- They interviewed six anonymous Academy members from various branches, all of them are white and male between the ages of 40 and 70.
They all seemed to like the movie, but essentially said:
- The Academy can't be accused of being racist just out of touch with younger generations, but then goes on to say that he knows some members who didn't watch the film because it represented a culture they "detest".
- Older members most likely didn't watch it because they didn't think it was a film for them.
- He voted for it but maybe he didn't put it high enough.
- Blames the Academy’s preferential ballot system (you need at least 350 first place votes to be nominated).
- Thinks the Academy should reevaluate the system they use
- Is positive Compton got a lot of votes just not first or second place votes.
- No ones got time to watch all the movies
- He doesn't care about the Oscars and it's not a valid tool to use when evaluating anybody's work.
- Says it was well received when he went to a screening of it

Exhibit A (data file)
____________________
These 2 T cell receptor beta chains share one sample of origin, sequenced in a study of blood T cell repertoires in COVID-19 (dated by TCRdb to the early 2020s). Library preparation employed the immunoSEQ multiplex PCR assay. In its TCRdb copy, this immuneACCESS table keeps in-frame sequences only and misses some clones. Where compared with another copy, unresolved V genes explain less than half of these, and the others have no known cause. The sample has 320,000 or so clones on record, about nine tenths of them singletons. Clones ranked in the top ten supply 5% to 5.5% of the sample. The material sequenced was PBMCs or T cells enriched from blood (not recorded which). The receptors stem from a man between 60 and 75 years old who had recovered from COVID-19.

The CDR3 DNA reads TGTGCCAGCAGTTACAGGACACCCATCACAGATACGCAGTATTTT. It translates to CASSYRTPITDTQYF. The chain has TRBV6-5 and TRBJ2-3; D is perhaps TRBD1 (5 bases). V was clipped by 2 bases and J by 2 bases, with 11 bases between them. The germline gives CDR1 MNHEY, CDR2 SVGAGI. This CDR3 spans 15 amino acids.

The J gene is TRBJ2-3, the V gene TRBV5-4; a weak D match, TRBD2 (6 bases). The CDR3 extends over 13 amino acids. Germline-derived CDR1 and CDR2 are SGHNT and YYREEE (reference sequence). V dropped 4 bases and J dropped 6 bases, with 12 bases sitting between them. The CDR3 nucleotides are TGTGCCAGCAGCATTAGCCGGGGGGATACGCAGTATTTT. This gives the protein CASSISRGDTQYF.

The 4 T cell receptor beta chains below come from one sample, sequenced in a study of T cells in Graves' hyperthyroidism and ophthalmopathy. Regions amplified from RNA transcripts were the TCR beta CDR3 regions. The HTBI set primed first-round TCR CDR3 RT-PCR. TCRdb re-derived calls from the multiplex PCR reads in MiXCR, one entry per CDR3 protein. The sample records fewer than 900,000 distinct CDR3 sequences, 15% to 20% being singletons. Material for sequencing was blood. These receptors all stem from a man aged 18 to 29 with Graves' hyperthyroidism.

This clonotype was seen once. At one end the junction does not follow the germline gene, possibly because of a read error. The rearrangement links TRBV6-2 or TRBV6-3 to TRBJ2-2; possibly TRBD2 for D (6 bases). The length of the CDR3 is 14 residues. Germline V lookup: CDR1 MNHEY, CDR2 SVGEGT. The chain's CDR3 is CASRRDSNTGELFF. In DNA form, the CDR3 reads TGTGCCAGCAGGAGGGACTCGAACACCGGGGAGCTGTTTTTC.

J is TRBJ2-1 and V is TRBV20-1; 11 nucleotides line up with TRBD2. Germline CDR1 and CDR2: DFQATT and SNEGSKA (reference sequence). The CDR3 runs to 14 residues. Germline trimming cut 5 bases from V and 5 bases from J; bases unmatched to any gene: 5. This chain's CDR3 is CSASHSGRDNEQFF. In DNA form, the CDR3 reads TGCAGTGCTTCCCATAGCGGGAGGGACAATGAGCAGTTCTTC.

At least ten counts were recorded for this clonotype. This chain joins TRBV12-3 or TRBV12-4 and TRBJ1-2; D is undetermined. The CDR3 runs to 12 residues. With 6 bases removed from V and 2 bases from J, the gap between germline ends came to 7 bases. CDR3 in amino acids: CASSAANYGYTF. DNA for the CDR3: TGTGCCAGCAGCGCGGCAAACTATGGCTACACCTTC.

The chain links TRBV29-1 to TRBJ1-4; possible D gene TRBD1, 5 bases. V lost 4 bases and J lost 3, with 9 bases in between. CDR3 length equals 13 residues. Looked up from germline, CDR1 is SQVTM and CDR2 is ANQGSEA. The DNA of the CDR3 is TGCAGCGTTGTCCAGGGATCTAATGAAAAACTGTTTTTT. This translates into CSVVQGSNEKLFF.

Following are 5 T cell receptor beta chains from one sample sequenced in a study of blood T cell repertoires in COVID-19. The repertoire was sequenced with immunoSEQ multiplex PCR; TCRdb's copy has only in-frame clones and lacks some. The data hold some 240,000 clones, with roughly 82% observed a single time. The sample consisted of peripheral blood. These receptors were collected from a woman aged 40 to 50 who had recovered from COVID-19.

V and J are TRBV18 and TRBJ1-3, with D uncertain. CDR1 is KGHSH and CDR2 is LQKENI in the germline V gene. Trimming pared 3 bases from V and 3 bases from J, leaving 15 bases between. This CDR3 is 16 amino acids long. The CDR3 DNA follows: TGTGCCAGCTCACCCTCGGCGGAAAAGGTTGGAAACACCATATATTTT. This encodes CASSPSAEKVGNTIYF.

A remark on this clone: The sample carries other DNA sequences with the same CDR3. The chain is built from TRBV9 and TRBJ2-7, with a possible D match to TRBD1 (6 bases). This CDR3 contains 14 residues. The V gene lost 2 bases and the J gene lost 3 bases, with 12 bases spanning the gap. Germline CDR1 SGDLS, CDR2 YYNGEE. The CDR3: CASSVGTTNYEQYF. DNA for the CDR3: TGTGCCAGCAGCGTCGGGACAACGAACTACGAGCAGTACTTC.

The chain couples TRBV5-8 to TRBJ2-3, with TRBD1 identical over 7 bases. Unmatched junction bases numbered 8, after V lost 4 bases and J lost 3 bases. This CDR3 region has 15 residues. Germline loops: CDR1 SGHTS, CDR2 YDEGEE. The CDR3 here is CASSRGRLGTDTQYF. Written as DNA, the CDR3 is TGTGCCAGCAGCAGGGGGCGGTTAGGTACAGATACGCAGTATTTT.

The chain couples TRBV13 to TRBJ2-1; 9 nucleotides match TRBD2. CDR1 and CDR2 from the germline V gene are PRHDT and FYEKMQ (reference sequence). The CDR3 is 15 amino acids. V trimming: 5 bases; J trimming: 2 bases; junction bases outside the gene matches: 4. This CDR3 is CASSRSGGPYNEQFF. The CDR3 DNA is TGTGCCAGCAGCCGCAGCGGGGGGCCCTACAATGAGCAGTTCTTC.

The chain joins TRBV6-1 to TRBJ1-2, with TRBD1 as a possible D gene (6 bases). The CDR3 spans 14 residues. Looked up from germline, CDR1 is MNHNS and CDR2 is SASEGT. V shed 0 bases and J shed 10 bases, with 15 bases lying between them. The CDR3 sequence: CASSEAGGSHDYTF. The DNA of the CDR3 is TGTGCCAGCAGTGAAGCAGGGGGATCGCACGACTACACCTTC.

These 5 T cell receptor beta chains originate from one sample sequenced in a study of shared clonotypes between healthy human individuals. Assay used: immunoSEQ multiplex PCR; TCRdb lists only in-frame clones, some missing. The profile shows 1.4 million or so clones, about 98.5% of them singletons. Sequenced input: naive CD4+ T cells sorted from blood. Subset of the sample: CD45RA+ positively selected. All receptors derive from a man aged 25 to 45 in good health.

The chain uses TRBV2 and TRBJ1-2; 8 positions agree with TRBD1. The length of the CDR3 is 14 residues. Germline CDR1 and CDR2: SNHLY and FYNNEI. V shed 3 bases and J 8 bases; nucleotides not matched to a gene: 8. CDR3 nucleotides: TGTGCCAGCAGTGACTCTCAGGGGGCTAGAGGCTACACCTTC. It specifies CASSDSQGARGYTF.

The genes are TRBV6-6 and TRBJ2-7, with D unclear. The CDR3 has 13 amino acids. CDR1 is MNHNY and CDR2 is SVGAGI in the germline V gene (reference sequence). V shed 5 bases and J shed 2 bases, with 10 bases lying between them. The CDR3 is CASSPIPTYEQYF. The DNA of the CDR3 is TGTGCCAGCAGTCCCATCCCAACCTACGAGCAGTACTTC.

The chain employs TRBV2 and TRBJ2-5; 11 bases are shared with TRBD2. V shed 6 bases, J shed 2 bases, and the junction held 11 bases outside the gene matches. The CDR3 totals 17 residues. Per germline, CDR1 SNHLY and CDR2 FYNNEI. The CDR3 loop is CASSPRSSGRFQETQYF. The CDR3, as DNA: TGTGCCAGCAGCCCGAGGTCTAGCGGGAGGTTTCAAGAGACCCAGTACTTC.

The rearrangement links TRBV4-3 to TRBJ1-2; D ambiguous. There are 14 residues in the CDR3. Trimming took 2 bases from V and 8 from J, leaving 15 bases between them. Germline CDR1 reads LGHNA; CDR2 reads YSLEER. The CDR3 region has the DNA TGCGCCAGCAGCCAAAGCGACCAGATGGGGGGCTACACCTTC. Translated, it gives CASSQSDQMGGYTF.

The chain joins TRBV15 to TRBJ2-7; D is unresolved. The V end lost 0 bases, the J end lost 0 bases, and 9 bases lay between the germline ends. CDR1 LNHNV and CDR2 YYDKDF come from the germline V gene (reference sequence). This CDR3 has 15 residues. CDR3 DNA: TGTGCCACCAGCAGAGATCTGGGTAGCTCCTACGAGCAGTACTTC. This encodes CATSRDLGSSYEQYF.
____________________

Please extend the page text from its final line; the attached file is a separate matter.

- It most likely didn't have support from the below-the-line groups (meaning the editors guild, cinematographers guild, and the art director guilds ignored it in their best-of-the-year contests).
- Says, "The Academy has increased its members by 20 percent in the last three years, but it’s going to take a while to pay off.”
- Him and his son loved 'Straight Outta Compton' but when it came time to vote he had forgotten about it because it was released early in the year.
- Voted for Creed in Best Picture.
- Thought Idris Elba should have been nominated as well as Abraham Attah for 'Beasts of No Nation', thinks the subject matter as well as it being Netflix hurt the movies chances at any nominations.
- Says, "An all-white ballot is the symptom; low minority hiring is the disease. Those of us in the industry, voters or not, need to do better!”
Oops sorry for my failed attempt earlier mods.
You can read their full responses at the source